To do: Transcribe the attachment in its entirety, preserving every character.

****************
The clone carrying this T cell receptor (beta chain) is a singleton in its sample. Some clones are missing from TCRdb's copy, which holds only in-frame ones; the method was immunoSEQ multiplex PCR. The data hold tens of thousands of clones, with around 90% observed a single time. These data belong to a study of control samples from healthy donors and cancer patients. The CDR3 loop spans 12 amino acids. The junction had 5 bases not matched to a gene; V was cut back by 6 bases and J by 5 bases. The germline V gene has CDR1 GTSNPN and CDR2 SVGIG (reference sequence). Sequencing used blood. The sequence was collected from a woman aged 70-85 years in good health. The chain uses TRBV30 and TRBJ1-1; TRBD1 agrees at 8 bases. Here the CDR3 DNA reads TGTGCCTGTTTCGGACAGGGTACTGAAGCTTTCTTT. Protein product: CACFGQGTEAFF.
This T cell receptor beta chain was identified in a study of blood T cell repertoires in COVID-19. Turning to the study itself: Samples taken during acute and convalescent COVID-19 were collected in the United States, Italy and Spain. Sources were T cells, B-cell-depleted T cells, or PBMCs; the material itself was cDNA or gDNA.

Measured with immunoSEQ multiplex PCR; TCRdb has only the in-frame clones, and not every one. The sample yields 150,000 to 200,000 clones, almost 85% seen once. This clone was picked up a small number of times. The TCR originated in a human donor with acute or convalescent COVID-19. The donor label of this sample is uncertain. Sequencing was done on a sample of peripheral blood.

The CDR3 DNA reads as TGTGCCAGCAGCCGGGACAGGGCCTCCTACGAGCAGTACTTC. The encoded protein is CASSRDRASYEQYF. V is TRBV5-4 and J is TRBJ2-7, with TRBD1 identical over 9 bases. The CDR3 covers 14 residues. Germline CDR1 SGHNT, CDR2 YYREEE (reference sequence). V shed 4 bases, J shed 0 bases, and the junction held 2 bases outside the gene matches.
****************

The clone carrying this T cell receptor (beta chain) is a singleton in its sample. Some clones are missing from TCRdb's copy, which holds only in-frame ones; the method was immunoSEQ multiplex PCR. The data hold tens of thousands of clones, with around 90% observed a single time. These data belong to a study of control samples from healthy donors and cancer patients. The CDR3 loop spans 12 amino acids. The junction had 5 bases not matched to a gene; V was cut back by 6 bases and J by 5 bases. The germline V gene has CDR1 GTSNPN and CDR2 SVGIG (reference sequence). Sequencing used blood. The sequence was collected from a woman aged 70-85 years in good health. The chain uses TRBV30 and TRBJ1-1; TRBD1 agrees at 8 bases. Here the CDR3 DNA reads TGTGCCTGTTTCGGACAGGGTACTGAAGCTTTCTTT. Protein product: CACFGQGTEAFF.
This T cell receptor beta chain was identified in a study of blood T cell repertoires in COVID-19. Turning to the study itself: Samples taken during acute and convalescent COVID-19 were collected in the United States, Italy and Spain. Sources were T cells, B-cell-depleted T cells, or PBMCs; the material itself was cDNA or gDNA.

Measured with immunoSEQ multiplex PCR; TCRdb has only the in-frame clones, and not every one. The sample yields 150,000 to 200,000 clones, almost 85% seen once. This clone was picked up a small number of times. The TCR originated in a human donor with acute or convalescent COVID-19. The donor label of this sample is uncertain. Sequencing was done on a sample of peripheral blood.

The CDR3 DNA reads as TGTGCCAGCAGCCGGGACAGGGCCTCCTACGAGCAGTACTTC. The encoded protein is CASSRDRASYEQYF. V is TRBV5-4 and J is TRBJ2-7, with TRBD1 identical over 9 bases. The CDR3 covers 14 residues. Germline CDR1 SGHNT, CDR2 YYREEE (reference sequence). V shed 4 bases, J shed 0 bases, and the junction held 2 bases outside the gene matches.